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Arch Phys Med Rehabil. 2018 Apr;99(4):806-812. doi: 10.1016/j.apmr.2017.10.028. Epub 2017 Dec 9.

Clinical Use of Neuromuscular Electrical Stimulation for Neuromuscular Rehabilitation: What Are We Overlooking?

Author information

1
Human Performance Laboratory, Schulthess Clinic, Zurich, Switzerland. Electronic address: nicola.maffiuletti@kws.ch.
2
NeuroMyoGene Institute, University Claude Bernard Lyon 1, INSERM U1217, CNRS UMR 5310, Villeurbanne, France.
3
Institute of Sport Sciences, Faculty of Biology Medicine, University of Lausanne, Lausanne, Switzerland.
4
Physical Therapy Program, Department of Physical Medicine and Rehabilitation, University of Colorado, Aurora, CO; Geriatric Research Education and Clinical Center, VA Eastern Colorado Healthcare System, Denver, CO.
5
INSERM U1042, HP2 Laboratory (Hypoxia: Pathophysiology), University Grenoble Alps, Grenoble, France.
6
Division of Physical Medicine and Rehabilitation, Department of Surgical Sciences, University of Turin, Turin, Italy.

Abstract

The clinical success of neuromuscular electrical stimulation (NMES) for neuromuscular rehabilitation is greatly compromised by the poor consideration of different physiological and methodological issues that are not always obvious to the clinicians. Therefore, the aim of this narrative review is to reexamine some of these fundamental aspects of NMES using a tripartite model perspective. First, we contend that NMES does not actually bypass the central nervous system but results in a multitude of neurally mediated responses that contribute substantially to force generation and may engender neural adaptations. Second, we argue that too much emphasis is generally placed on externally controllable stimulation parameters while the major determinant of NMES effectiveness is the intrinsically determined muscle tension generated by the current (ie, evoked force). Third, we believe that a more systematic approach to NMES therapy is required in the clinic and this implies a better identification of the patient-specific impairment and of the potential "responders" to NMES therapy. On the basis of these considerations, we suggest that the crucial steps to ensure the clinical effectiveness of NMES treatment should consist of (1) identifying the neuromuscular impairment with clinical assessment and (2) implementing algorithm-based NMES therapy while (3) properly dosing the treatment with tension-controlled NMES and eventually amplifying its neural effects.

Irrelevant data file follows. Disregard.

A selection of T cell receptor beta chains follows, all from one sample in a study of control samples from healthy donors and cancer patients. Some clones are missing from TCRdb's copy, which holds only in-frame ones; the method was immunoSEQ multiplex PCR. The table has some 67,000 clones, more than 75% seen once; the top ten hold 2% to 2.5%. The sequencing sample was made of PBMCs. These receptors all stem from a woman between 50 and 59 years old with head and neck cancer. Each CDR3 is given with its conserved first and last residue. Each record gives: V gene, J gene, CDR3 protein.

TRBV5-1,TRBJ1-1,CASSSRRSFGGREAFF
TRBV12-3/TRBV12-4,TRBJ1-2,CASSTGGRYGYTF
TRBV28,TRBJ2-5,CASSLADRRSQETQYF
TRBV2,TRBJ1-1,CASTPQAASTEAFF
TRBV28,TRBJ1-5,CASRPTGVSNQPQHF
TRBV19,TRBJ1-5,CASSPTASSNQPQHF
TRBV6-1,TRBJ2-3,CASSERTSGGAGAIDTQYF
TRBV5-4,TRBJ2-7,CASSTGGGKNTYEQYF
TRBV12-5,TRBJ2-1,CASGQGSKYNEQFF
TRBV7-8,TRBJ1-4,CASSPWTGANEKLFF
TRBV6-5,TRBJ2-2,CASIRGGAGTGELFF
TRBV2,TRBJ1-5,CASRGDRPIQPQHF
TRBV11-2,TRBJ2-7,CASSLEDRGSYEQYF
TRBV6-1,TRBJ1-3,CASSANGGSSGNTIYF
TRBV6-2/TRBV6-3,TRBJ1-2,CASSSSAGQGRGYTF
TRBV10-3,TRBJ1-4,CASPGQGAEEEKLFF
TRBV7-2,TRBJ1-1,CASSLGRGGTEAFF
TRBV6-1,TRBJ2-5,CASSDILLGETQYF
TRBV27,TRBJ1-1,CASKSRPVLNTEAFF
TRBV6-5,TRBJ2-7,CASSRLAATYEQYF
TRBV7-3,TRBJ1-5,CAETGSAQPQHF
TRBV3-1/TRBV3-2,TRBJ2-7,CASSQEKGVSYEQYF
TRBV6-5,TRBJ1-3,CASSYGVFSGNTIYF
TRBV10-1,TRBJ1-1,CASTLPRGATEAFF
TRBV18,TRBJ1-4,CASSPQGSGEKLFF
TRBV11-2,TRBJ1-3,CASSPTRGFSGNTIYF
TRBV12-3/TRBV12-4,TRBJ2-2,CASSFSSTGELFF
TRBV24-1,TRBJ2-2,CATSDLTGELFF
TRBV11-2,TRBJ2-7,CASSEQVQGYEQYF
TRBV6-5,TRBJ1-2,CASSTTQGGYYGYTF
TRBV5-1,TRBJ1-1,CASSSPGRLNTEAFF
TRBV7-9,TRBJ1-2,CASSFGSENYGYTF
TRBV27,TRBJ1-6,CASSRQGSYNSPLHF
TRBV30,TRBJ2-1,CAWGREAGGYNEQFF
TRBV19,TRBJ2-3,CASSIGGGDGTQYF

KEYWORDS:

Electric stimulation; Muscle strength; Quadriceps muscle; Rehabilitation

PMID:
29233625
DOI:
10.1016/j.apmr.2017.10.028

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